The Senate has passed a bill amending the Electronic Funds Transfer Act and revoking the placard fee disclosure requirement that has spurred lawsuits against independent ATM deployers and financial institutions.

The Senate adopted the House version of the legislation passed in July, which now moves to President Obama’s desk for his signature, according to a press release from the National ATM Council Inc.

The legislation clears the way for elimination of duplicate physical fee disclosures at ATMs, the council says.

Since 2005, ATM deployers have been required to disclose on the ATM’s video screen any ATM-based fees charged for use of the machine. This electronic notice shows consumers fees for each transaction, and it allows the user to opt-out and cancel the transaction following the disclosure.

“The legislation represents a substantial measure of regulatory relief for ATM owners in the United States, while having zero adverse effect on consumers,” Bruce Renard, the council’s executive director, said in the release.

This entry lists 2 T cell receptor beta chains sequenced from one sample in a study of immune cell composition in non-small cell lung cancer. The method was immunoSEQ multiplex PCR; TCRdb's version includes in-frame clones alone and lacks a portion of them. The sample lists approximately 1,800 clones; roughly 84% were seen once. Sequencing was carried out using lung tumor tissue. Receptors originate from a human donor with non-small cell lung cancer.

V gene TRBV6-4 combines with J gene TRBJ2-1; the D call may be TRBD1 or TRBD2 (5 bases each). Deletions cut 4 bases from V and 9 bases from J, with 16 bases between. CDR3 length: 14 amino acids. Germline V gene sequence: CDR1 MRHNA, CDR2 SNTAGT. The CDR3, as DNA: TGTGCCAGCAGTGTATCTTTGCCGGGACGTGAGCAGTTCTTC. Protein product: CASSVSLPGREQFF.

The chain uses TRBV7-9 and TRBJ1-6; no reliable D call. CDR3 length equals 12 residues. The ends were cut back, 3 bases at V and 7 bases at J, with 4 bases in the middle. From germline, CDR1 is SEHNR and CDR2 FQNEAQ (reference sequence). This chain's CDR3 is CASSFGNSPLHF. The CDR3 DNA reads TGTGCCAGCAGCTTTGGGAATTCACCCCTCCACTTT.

Congress corrected a problem with the law, Renard said.

“The external fee sticker was no longer serving a valid consumer purpose and instead had become the basis for a cottage industry of litigation, he contended.

Delegations of independent ATM deployers and suppliers visited Washington this year to support the legislation, the release said.

“The NAC Political Committee, chaired by NAC Chairman Curt Selman, along with the entire NAC Board of Directors have led the charge all the way on this issue, and are to be thanked greatly for their exceptional efforts,” Renard said in the release.

The effects of the change in the law on pending lawsuits “should now sort itself out on a case by case basis,” he said.


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